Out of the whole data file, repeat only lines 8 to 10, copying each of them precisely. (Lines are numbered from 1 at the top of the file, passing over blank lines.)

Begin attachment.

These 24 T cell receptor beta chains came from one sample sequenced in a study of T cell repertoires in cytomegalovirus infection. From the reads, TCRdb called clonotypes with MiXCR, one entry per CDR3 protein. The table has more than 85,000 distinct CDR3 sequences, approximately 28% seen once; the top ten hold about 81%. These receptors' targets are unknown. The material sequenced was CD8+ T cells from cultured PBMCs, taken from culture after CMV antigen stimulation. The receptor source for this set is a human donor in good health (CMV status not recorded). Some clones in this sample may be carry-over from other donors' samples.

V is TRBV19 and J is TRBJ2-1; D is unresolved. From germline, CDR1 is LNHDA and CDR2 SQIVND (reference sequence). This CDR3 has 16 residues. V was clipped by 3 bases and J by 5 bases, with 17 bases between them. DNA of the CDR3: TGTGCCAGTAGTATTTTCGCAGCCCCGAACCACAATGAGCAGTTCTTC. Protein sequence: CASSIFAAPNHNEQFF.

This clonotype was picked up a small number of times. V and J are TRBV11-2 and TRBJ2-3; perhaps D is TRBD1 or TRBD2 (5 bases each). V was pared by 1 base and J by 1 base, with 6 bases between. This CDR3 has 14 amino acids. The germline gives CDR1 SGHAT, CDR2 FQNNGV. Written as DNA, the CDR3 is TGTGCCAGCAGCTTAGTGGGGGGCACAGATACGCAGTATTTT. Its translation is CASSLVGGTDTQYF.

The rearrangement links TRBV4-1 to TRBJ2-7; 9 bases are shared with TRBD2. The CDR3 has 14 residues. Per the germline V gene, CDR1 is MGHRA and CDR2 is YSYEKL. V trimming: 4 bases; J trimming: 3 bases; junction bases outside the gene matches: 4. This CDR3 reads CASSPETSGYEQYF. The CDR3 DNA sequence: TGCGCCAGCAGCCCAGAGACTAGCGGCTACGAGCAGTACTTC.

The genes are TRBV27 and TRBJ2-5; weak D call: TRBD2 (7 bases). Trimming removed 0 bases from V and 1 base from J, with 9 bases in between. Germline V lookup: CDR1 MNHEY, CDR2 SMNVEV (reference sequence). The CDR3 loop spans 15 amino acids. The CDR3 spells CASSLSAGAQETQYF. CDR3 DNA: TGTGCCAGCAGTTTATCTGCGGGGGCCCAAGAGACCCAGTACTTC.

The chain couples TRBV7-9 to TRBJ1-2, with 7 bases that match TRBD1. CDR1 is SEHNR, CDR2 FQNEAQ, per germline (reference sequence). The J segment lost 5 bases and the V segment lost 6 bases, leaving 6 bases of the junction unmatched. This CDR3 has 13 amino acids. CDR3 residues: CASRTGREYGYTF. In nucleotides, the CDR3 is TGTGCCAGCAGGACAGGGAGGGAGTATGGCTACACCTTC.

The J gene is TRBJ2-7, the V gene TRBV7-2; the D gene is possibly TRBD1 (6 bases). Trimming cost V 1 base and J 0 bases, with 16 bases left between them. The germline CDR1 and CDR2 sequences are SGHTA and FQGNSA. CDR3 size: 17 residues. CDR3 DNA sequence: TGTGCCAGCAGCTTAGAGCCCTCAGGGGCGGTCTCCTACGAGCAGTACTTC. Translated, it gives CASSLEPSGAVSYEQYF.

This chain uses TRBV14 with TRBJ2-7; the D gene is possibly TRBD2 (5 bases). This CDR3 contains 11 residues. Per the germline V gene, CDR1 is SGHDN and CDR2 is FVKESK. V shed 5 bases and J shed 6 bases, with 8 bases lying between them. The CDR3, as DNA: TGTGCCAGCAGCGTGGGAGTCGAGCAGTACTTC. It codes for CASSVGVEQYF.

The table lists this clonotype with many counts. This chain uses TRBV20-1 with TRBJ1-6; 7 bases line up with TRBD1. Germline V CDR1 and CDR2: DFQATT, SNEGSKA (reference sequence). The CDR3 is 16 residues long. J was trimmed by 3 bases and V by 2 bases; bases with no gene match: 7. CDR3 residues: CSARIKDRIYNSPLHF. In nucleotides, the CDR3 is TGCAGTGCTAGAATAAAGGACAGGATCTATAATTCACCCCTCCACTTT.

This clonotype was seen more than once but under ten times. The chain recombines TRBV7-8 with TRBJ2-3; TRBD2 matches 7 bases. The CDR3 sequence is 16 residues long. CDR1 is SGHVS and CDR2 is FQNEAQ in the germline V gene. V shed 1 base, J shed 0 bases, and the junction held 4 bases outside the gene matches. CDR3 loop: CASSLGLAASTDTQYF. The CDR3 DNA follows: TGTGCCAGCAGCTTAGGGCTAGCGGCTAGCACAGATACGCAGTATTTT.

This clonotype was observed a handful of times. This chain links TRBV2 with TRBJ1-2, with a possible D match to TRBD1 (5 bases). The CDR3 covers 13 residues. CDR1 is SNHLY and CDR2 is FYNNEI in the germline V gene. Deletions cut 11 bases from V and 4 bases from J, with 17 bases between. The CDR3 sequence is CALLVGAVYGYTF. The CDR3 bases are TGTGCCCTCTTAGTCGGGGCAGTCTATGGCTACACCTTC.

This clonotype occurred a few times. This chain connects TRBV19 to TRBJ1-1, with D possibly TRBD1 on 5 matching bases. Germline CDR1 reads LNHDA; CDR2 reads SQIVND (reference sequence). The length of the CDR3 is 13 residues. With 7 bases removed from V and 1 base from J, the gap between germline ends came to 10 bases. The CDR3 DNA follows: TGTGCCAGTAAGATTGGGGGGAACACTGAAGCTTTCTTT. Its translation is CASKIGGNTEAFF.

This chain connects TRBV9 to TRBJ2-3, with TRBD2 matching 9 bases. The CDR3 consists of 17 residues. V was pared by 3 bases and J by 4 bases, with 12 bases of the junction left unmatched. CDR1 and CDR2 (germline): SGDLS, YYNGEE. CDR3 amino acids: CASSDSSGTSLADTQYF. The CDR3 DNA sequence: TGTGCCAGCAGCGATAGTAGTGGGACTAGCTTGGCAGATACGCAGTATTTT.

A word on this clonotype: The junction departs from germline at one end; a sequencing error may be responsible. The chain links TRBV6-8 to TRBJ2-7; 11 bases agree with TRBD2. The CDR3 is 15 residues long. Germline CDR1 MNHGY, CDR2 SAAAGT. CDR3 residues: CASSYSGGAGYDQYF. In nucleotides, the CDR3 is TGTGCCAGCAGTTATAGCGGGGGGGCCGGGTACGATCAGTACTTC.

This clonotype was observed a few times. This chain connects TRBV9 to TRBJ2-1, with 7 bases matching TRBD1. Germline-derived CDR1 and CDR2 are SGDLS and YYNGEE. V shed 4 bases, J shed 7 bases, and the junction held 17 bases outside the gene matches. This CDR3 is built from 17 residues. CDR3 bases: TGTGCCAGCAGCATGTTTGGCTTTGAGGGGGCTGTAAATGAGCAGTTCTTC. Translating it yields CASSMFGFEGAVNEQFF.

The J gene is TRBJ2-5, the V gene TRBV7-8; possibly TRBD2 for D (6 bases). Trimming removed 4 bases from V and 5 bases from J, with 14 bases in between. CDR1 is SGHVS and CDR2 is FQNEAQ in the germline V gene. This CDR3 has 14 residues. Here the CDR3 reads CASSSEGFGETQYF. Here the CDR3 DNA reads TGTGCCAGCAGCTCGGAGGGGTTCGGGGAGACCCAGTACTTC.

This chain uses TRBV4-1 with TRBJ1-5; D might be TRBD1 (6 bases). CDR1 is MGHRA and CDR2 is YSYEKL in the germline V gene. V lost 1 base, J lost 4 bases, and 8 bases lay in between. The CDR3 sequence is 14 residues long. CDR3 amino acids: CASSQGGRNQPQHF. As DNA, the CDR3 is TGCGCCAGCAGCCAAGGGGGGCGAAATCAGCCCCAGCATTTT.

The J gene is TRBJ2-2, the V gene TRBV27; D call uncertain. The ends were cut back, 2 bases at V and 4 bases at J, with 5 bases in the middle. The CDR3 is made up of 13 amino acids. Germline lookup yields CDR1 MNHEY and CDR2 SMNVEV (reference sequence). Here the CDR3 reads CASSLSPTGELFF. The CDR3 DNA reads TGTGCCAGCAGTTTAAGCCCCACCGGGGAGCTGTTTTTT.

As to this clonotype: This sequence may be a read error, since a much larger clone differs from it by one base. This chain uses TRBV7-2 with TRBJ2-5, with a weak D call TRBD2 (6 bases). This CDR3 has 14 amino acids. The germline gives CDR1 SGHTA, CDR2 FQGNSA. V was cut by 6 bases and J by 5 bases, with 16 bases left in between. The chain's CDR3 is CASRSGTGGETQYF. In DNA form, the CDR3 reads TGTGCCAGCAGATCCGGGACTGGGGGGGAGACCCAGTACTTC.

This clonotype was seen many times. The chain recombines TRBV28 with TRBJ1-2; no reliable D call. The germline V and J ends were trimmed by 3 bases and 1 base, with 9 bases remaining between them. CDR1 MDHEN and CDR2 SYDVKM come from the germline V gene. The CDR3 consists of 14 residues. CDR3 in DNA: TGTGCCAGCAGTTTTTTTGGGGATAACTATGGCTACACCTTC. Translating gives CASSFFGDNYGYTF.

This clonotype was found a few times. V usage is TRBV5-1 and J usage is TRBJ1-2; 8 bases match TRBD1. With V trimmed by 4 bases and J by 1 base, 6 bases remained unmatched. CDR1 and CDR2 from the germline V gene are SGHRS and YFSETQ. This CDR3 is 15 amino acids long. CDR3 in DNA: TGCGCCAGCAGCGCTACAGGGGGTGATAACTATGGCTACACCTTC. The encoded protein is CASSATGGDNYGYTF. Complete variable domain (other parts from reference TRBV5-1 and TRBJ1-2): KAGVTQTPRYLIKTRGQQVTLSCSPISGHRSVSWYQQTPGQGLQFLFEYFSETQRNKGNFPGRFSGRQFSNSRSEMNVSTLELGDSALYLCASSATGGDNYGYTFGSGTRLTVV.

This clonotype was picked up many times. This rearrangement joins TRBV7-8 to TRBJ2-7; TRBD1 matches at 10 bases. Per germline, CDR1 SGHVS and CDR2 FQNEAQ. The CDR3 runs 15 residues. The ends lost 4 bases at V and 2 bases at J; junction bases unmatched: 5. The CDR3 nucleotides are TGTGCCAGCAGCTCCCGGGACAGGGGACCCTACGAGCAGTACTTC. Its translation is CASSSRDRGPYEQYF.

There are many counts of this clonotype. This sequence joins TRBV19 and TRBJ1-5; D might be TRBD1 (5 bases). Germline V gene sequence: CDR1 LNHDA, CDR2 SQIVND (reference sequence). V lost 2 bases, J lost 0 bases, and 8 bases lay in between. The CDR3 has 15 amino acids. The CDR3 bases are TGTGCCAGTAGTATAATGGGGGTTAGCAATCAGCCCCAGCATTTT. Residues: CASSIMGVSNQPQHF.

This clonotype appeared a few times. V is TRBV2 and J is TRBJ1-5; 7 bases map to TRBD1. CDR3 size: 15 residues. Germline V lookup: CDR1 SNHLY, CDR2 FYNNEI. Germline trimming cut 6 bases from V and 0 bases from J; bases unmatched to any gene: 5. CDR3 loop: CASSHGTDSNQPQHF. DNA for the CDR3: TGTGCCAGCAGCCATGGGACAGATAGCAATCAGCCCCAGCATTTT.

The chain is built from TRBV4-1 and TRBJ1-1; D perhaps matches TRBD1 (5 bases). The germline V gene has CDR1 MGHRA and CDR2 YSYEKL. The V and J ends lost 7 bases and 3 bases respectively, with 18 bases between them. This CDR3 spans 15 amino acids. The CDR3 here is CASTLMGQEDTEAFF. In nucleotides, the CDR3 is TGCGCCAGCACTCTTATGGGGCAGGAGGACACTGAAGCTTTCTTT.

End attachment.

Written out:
This chain uses TRBV14 with TRBJ2-7; the D gene is possibly TRBD2 (5 bases). This CDR3 contains 11 residues. Per the germline V gene, CDR1 is SGHDN and CDR2 is FVKESK. V shed 5 bases and J shed 6 bases, with 8 bases lying between them. The CDR3, as DNA: TGTGCCAGCAGCGTGGGAGTCGAGCAGTACTTC. It codes for CASSVGVEQYF.

The table lists this clonotype with many counts. This chain uses TRBV20-1 with TRBJ1-6; 7 bases line up with TRBD1. Germline V CDR1 and CDR2: DFQATT, SNEGSKA (reference sequence). The CDR3 is 16 residues long. J was trimmed by 3 bases and V by 2 bases; bases with no gene match: 7. CDR3 residues: CSARIKDRIYNSPLHF. In nucleotides, the CDR3 is TGCAGTGCTAGAATAAAGGACAGGATCTATAATTCACCCCTCCACTTT.

This clonotype was seen more than once but under ten times. The chain recombines TRBV7-8 with TRBJ2-3; TRBD2 matches 7 bases. The CDR3 sequence is 16 residues long. CDR1 is SGHVS and CDR2 is FQNEAQ in the germline V gene. V shed 1 base, J shed 0 bases, and the junction held 4 bases outside the gene matches. CDR3 loop: CASSLGLAASTDTQYF. The CDR3 DNA follows: TGTGCCAGCAGCTTAGGGCTAGCGGCTAGCACAGATACGCAGTATTTT.